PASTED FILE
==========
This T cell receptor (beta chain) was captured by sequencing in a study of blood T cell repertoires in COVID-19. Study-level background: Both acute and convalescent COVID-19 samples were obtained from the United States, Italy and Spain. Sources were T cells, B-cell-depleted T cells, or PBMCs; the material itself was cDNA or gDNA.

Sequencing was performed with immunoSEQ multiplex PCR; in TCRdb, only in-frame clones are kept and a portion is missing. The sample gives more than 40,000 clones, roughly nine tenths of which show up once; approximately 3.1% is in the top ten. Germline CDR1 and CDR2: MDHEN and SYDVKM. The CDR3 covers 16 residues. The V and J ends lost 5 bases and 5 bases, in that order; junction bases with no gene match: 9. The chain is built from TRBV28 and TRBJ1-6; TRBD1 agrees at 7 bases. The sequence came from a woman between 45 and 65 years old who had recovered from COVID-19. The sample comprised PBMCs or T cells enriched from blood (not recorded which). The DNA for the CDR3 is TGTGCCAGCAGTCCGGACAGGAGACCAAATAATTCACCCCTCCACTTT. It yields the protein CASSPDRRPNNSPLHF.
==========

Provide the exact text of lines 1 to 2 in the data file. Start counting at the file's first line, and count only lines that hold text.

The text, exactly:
This T cell receptor (beta chain) was captured by sequencing in a study of blood T cell repertoires in COVID-19. Study-level background: Both acute and convalescent COVID-19 samples were obtained from the United States, Italy and Spain. Sources were T cells, B-cell-depleted T cells, or PBMCs; the material itself was cDNA or gDNA.

Sequencing was performed with immunoSEQ multiplex PCR; in TCRdb, only in-frame clones are kept and a portion is missing. The sample gives more than 40,000 clones, roughly nine tenths of which show up once; approximately 3.1% is in the top ten. Germline CDR1 and CDR2: MDHEN and SYDVKM. The CDR3 covers 16 residues. The V and J ends lost 5 bases and 5 bases, in that order; junction bases with no gene match: 9. The chain is built from TRBV28 and TRBJ1-6; TRBD1 agrees at 7 bases. The sequence came from a woman between 45 and 65 years old who had recovered from COVID-19. The sample comprised PBMCs or T cells enriched from blood (not recorded which). The DNA for the CDR3 is TGTGCCAGCAGTCCGGACAGGAGACCAAATAATTCACCCCTCCACTTT. It yields the protein CASSPDRRPNNSPLHF.